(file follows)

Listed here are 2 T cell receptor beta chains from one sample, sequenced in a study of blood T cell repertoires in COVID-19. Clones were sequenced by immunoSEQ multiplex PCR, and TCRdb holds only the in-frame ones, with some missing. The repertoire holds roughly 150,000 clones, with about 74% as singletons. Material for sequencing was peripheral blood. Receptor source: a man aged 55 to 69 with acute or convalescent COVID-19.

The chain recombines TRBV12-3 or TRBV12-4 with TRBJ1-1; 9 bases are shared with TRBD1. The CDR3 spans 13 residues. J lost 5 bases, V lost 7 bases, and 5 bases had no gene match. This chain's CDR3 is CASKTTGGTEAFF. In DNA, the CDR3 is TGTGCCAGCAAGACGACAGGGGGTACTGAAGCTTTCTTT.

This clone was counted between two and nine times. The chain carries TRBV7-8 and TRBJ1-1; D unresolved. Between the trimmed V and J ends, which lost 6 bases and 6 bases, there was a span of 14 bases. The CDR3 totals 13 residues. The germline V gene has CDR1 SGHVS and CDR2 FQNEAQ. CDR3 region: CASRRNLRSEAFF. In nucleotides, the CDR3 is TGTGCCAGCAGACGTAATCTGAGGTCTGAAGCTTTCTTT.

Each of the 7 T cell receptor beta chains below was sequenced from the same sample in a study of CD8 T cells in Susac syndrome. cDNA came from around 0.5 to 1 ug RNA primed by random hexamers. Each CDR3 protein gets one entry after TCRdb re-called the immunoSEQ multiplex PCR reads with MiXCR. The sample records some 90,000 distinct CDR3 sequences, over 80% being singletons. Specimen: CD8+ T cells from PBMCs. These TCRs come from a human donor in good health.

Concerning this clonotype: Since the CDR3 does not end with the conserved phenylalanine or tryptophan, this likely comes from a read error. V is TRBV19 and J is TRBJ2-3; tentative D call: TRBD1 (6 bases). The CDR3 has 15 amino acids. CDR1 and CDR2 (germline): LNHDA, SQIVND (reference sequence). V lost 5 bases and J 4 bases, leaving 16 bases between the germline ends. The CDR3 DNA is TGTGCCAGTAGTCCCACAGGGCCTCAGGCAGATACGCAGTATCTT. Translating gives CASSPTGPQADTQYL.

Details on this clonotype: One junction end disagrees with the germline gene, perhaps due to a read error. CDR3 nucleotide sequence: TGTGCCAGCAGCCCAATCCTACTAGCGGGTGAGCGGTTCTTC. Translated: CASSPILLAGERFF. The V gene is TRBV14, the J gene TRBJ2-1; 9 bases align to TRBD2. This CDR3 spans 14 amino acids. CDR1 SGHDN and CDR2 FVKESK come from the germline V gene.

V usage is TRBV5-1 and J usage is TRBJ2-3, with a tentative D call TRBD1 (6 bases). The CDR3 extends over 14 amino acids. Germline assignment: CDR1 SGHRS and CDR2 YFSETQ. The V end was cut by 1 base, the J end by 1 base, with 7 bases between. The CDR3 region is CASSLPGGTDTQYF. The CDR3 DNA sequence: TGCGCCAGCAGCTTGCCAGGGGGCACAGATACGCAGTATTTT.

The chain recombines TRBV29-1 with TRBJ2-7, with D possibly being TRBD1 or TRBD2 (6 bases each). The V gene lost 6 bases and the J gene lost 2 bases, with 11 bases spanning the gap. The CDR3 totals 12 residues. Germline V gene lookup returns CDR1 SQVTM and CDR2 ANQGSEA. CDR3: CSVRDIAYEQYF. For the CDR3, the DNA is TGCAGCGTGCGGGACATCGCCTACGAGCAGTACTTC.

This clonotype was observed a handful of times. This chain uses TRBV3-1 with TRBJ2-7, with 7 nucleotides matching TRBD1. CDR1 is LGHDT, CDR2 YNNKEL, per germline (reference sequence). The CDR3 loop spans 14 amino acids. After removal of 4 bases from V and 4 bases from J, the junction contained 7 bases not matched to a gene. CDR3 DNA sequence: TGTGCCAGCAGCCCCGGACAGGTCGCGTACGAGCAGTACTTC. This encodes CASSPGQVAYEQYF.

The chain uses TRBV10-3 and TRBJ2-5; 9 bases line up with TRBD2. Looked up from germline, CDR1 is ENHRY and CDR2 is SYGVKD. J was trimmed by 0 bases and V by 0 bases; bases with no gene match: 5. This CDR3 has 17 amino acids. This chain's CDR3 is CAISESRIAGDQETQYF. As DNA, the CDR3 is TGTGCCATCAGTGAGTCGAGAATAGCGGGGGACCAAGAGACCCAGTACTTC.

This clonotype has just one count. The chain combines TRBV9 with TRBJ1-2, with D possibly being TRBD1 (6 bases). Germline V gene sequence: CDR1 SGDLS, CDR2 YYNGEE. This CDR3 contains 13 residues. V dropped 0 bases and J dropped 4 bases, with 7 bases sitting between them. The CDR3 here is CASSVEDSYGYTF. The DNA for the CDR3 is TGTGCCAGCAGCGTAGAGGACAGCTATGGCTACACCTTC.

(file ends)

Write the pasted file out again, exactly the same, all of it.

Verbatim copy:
Listed here are 2 T cell receptor beta chains from one sample, sequenced in a study of blood T cell repertoires in COVID-19. Clones were sequenced by immunoSEQ multiplex PCR, and TCRdb holds only the in-frame ones, with some missing. The repertoire holds roughly 150,000 clones, with about 74% as singletons. Material for sequencing was peripheral blood. Receptor source: a man aged 55 to 69 with acute or convalescent COVID-19.

The chain recombines TRBV12-3 or TRBV12-4 with TRBJ1-1; 9 bases are shared with TRBD1. The CDR3 spans 13 residues. J lost 5 bases, V lost 7 bases, and 5 bases had no gene match. This chain's CDR3 is CASKTTGGTEAFF. In DNA, the CDR3 is TGTGCCAGCAAGACGACAGGGGGTACTGAAGCTTTCTTT.

This clone was counted between two and nine times. The chain carries TRBV7-8 and TRBJ1-1; D unresolved. Between the trimmed V and J ends, which lost 6 bases and 6 bases, there was a span of 14 bases. The CDR3 totals 13 residues. The germline V gene has CDR1 SGHVS and CDR2 FQNEAQ. CDR3 region: CASRRNLRSEAFF. In nucleotides, the CDR3 is TGTGCCAGCAGACGTAATCTGAGGTCTGAAGCTTTCTTT.

Each of the 7 T cell receptor beta chains below was sequenced from the same sample in a study of CD8 T cells in Susac syndrome. cDNA came from around 0.5 to 1 ug RNA primed by random hexamers. Each CDR3 protein gets one entry after TCRdb re-called the immunoSEQ multiplex PCR reads with MiXCR. The sample records some 90,000 distinct CDR3 sequences, over 80% being singletons. Specimen: CD8+ T cells from PBMCs. These TCRs come from a human donor in good health.

Concerning this clonotype: Since the CDR3 does not end with the conserved phenylalanine or tryptophan, this likely comes from a read error. V is TRBV19 and J is TRBJ2-3; tentative D call: TRBD1 (6 bases). The CDR3 has 15 amino acids. CDR1 and CDR2 (germline): LNHDA, SQIVND (reference sequence). V lost 5 bases and J 4 bases, leaving 16 bases between the germline ends. The CDR3 DNA is TGTGCCAGTAGTCCCACAGGGCCTCAGGCAGATACGCAGTATCTT. Translating gives CASSPTGPQADTQYL.

Details on this clonotype: One junction end disagrees with the germline gene, perhaps due to a read error. CDR3 nucleotide sequence: TGTGCCAGCAGCCCAATCCTACTAGCGGGTGAGCGGTTCTTC. Translated: CASSPILLAGERFF. The V gene is TRBV14, the J gene TRBJ2-1; 9 bases align to TRBD2. This CDR3 spans 14 amino acids. CDR1 SGHDN and CDR2 FVKESK come from the germline V gene.

V usage is TRBV5-1 and J usage is TRBJ2-3, with a tentative D call TRBD1 (6 bases). The CDR3 extends over 14 amino acids. Germline assignment: CDR1 SGHRS and CDR2 YFSETQ. The V end was cut by 1 base, the J end by 1 base, with 7 bases between. The CDR3 region is CASSLPGGTDTQYF. The CDR3 DNA sequence: TGCGCCAGCAGCTTGCCAGGGGGCACAGATACGCAGTATTTT.

The chain recombines TRBV29-1 with TRBJ2-7, with D possibly being TRBD1 or TRBD2 (6 bases each). The V gene lost 6 bases and the J gene lost 2 bases, with 11 bases spanning the gap. The CDR3 totals 12 residues. Germline V gene lookup returns CDR1 SQVTM and CDR2 ANQGSEA. CDR3: CSVRDIAYEQYF. For the CDR3, the DNA is TGCAGCGTGCGGGACATCGCCTACGAGCAGTACTTC.

This clonotype was observed a handful of times. This chain uses TRBV3-1 with TRBJ2-7, with 7 nucleotides matching TRBD1. CDR1 is LGHDT, CDR2 YNNKEL, per germline (reference sequence). The CDR3 loop spans 14 amino acids. After removal of 4 bases from V and 4 bases from J, the junction contained 7 bases not matched to a gene. CDR3 DNA sequence: TGTGCCAGCAGCCCCGGACAGGTCGCGTACGAGCAGTACTTC. This encodes CASSPGQVAYEQYF.

The chain uses TRBV10-3 and TRBJ2-5; 9 bases line up with TRBD2. Looked up from germline, CDR1 is ENHRY and CDR2 is SYGVKD. J was trimmed by 0 bases and V by 0 bases; bases with no gene match: 5. This CDR3 has 17 amino acids. This chain's CDR3 is CAISESRIAGDQETQYF. As DNA, the CDR3 is TGTGCCATCAGTGAGTCGAGAATAGCGGGGGACCAAGAGACCCAGTACTTC.

This clonotype has just one count. The chain combines TRBV9 with TRBJ1-2, with D possibly being TRBD1 (6 bases). Germline V gene sequence: CDR1 SGDLS, CDR2 YYNGEE. This CDR3 contains 13 residues. V dropped 0 bases and J dropped 4 bases, with 7 bases sitting between them. The CDR3 here is CASSVEDSYGYTF. The DNA for the CDR3 is TGTGCCAGCAGCGTAGAGGACAGCTATGGCTACACCTTC.